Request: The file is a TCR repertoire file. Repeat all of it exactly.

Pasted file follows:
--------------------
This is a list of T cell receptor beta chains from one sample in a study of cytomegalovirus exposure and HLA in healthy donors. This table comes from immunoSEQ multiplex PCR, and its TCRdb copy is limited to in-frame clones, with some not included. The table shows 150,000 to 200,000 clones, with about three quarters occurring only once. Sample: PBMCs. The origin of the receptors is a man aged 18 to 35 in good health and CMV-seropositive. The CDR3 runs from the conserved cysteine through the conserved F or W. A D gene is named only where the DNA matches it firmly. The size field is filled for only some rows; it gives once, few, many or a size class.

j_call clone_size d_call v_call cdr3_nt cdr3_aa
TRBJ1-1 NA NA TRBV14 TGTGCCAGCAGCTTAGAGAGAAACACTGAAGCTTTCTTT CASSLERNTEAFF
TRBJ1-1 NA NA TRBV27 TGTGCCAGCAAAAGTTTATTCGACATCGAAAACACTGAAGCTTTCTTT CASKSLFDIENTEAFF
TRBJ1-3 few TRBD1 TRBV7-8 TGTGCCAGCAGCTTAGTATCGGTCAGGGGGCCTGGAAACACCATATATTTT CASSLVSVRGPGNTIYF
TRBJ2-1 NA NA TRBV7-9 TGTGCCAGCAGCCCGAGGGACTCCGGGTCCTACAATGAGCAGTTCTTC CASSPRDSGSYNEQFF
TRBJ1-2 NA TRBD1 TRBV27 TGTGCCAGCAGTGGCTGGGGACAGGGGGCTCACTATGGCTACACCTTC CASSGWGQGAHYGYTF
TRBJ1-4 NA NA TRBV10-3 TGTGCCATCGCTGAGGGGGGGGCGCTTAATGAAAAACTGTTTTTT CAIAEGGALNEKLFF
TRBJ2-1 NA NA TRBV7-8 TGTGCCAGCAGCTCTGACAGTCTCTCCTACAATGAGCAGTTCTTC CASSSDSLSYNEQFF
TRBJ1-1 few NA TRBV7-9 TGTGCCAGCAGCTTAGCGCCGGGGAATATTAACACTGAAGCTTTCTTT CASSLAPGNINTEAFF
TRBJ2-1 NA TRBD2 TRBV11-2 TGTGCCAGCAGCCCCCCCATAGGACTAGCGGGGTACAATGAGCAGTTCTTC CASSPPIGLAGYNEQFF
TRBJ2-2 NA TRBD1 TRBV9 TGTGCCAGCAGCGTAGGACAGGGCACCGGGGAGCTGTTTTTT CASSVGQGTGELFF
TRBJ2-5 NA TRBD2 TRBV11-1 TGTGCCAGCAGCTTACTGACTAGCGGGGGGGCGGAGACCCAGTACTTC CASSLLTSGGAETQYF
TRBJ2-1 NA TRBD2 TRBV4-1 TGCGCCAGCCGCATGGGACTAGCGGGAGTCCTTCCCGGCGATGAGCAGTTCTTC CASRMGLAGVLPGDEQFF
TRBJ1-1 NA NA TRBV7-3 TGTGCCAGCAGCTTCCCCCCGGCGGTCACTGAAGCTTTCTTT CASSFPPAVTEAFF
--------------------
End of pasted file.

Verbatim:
This is a list of T cell receptor beta chains from one sample in a study of cytomegalovirus exposure and HLA in healthy donors. This table comes from immunoSEQ multiplex PCR, and its TCRdb copy is limited to in-frame clones, with some not included. The table shows 150,000 to 200,000 clones, with about three quarters occurring only once. Sample: PBMCs. The origin of the receptors is a man aged 18 to 35 in good health and CMV-seropositive. The CDR3 runs from the conserved cysteine through the conserved F or W. A D gene is named only where the DNA matches it firmly. The size field is filled for only some rows; it gives once, few, many or a size class.

j_call clone_size d_call v_call cdr3_nt cdr3_aa
TRBJ1-1 NA NA TRBV14 TGTGCCAGCAGCTTAGAGAGAAACACTGAAGCTTTCTTT CASSLERNTEAFF
TRBJ1-1 NA NA TRBV27 TGTGCCAGCAAAAGTTTATTCGACATCGAAAACACTGAAGCTTTCTTT CASKSLFDIENTEAFF
TRBJ1-3 few TRBD1 TRBV7-8 TGTGCCAGCAGCTTAGTATCGGTCAGGGGGCCTGGAAACACCATATATTTT CASSLVSVRGPGNTIYF
TRBJ2-1 NA NA TRBV7-9 TGTGCCAGCAGCCCGAGGGACTCCGGGTCCTACAATGAGCAGTTCTTC CASSPRDSGSYNEQFF
TRBJ1-2 NA TRBD1 TRBV27 TGTGCCAGCAGTGGCTGGGGACAGGGGGCTCACTATGGCTACACCTTC CASSGWGQGAHYGYTF
TRBJ1-4 NA NA TRBV10-3 TGTGCCATCGCTGAGGGGGGGGCGCTTAATGAAAAACTGTTTTTT CAIAEGGALNEKLFF
TRBJ2-1 NA NA TRBV7-8 TGTGCCAGCAGCTCTGACAGTCTCTCCTACAATGAGCAGTTCTTC CASSSDSLSYNEQFF
TRBJ1-1 few NA TRBV7-9 TGTGCCAGCAGCTTAGCGCCGGGGAATATTAACACTGAAGCTTTCTTT CASSLAPGNINTEAFF
TRBJ2-1 NA TRBD2 TRBV11-2 TGTGCCAGCAGCCCCCCCATAGGACTAGCGGGGTACAATGAGCAGTTCTTC CASSPPIGLAGYNEQFF
TRBJ2-2 NA TRBD1 TRBV9 TGTGCCAGCAGCGTAGGACAGGGCACCGGGGAGCTGTTTTTT CASSVGQGTGELFF
TRBJ2-5 NA TRBD2 TRBV11-1 TGTGCCAGCAGCTTACTGACTAGCGGGGGGGCGGAGACCCAGTACTTC CASSLLTSGGAETQYF
TRBJ2-1 NA TRBD2 TRBV4-1 TGCGCCAGCCGCATGGGACTAGCGGGAGTCCTTCCCGGCGATGAGCAGTTCTTC CASRMGLAGVLPGDEQFF
TRBJ1-1 NA NA TRBV7-3 TGTGCCAGCAGCTTCCCCCCGGCGGTCACTGAAGCTTTCTTT CASSFPPAVTEAFF